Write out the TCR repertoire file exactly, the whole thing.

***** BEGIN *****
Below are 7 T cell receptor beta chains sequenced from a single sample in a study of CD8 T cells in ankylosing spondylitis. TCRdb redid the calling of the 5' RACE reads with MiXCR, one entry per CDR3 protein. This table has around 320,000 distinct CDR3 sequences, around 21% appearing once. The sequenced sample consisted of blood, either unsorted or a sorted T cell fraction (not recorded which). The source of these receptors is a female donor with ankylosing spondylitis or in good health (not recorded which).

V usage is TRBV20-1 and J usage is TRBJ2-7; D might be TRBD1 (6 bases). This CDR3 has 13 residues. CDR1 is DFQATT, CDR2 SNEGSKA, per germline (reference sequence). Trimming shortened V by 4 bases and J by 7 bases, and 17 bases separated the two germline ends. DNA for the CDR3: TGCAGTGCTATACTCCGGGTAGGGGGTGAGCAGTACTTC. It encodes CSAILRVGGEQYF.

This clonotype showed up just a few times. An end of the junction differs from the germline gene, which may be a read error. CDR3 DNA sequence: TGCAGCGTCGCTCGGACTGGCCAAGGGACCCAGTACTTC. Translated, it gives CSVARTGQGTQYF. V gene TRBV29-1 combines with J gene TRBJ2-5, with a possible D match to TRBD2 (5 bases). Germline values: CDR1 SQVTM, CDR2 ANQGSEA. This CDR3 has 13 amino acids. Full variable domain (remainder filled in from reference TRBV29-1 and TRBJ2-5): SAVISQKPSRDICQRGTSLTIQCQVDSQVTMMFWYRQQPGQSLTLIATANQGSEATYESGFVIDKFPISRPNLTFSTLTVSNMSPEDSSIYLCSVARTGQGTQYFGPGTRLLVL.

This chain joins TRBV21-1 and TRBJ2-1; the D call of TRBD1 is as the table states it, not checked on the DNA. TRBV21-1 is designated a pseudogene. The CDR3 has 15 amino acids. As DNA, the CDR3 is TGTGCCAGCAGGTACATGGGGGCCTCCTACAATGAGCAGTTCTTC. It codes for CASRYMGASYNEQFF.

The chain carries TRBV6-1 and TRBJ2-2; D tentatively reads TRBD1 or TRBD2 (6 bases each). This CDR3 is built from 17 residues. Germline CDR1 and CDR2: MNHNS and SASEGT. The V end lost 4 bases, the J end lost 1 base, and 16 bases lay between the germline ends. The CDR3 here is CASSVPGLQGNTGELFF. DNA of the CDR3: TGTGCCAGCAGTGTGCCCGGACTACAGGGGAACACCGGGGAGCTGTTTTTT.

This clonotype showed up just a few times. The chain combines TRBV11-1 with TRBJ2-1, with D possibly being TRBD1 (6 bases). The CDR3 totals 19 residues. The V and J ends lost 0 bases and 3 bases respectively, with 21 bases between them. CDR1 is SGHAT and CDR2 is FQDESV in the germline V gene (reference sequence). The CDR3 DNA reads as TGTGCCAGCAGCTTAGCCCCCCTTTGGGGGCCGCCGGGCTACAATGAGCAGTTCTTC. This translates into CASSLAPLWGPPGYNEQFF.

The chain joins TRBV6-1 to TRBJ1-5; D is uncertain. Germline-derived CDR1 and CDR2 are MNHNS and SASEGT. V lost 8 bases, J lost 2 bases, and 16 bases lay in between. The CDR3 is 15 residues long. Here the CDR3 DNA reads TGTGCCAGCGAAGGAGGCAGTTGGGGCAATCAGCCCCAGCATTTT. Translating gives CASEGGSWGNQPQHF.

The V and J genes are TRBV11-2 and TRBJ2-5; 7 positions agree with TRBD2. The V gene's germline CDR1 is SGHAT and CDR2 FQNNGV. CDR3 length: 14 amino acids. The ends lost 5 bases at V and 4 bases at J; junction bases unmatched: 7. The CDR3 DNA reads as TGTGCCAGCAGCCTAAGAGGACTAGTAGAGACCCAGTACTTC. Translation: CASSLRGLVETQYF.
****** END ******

Below are 7 T cell receptor beta chains sequenced from a single sample in a study of CD8 T cells in ankylosing spondylitis. TCRdb redid the calling of the 5' RACE reads with MiXCR, one entry per CDR3 protein. This table has around 320,000 distinct CDR3 sequences, around 21% appearing once. The sequenced sample consisted of blood, either unsorted or a sorted T cell fraction (not recorded which). The source of these receptors is a female donor with ankylosing spondylitis or in good health (not recorded which).

V usage is TRBV20-1 and J usage is TRBJ2-7; D might be TRBD1 (6 bases). This CDR3 has 13 residues. CDR1 is DFQATT, CDR2 SNEGSKA, per germline (reference sequence). Trimming shortened V by 4 bases and J by 7 bases, and 17 bases separated the two germline ends. DNA for the CDR3: TGCAGTGCTATACTCCGGGTAGGGGGTGAGCAGTACTTC. It encodes CSAILRVGGEQYF.

This clonotype showed up just a few times. An end of the junction differs from the germline gene, which may be a read error. CDR3 DNA sequence: TGCAGCGTCGCTCGGACTGGCCAAGGGACCCAGTACTTC. Translated, it gives CSVARTGQGTQYF. V gene TRBV29-1 combines with J gene TRBJ2-5, with a possible D match to TRBD2 (5 bases). Germline values: CDR1 SQVTM, CDR2 ANQGSEA. This CDR3 has 13 amino acids. Full variable domain (remainder filled in from reference TRBV29-1 and TRBJ2-5): SAVISQKPSRDICQRGTSLTIQCQVDSQVTMMFWYRQQPGQSLTLIATANQGSEATYESGFVIDKFPISRPNLTFSTLTVSNMSPEDSSIYLCSVARTGQGTQYFGPGTRLLVL.

This chain joins TRBV21-1 and TRBJ2-1; the D call of TRBD1 is as the table states it, not checked on the DNA. TRBV21-1 is designated a pseudogene. The CDR3 has 15 amino acids. As DNA, the CDR3 is TGTGCCAGCAGGTACATGGGGGCCTCCTACAATGAGCAGTTCTTC. It codes for CASRYMGASYNEQFF.

The chain carries TRBV6-1 and TRBJ2-2; D tentatively reads TRBD1 or TRBD2 (6 bases each). This CDR3 is built from 17 residues. Germline CDR1 and CDR2: MNHNS and SASEGT. The V end lost 4 bases, the J end lost 1 base, and 16 bases lay between the germline ends. The CDR3 here is CASSVPGLQGNTGELFF. DNA of the CDR3: TGTGCCAGCAGTGTGCCCGGACTACAGGGGAACACCGGGGAGCTGTTTTTT.

This clonotype showed up just a few times. The chain combines TRBV11-1 with TRBJ2-1, with D possibly being TRBD1 (6 bases). The CDR3 totals 19 residues. The V and J ends lost 0 bases and 3 bases respectively, with 21 bases between them. CDR1 is SGHAT and CDR2 is FQDESV in the germline V gene (reference sequence). The CDR3 DNA reads as TGTGCCAGCAGCTTAGCCCCCCTTTGGGGGCCGCCGGGCTACAATGAGCAGTTCTTC. This translates into CASSLAPLWGPPGYNEQFF.

The chain joins TRBV6-1 to TRBJ1-5; D is uncertain. Germline-derived CDR1 and CDR2 are MNHNS and SASEGT. V lost 8 bases, J lost 2 bases, and 16 bases lay in between. The CDR3 is 15 residues long. Here the CDR3 DNA reads TGTGCCAGCGAAGGAGGCAGTTGGGGCAATCAGCCCCAGCATTTT. Translating gives CASEGGSWGNQPQHF.

The V and J genes are TRBV11-2 and TRBJ2-5; 7 positions agree with TRBD2. The V gene's germline CDR1 is SGHAT and CDR2 FQNNGV. CDR3 length: 14 amino acids. The ends lost 5 bases at V and 4 bases at J; junction bases unmatched: 7. The CDR3 DNA reads as TGTGCCAGCAGCCTAAGAGGACTAGTAGAGACCCAGTACTTC. Translation: CASSLRGLVETQYF.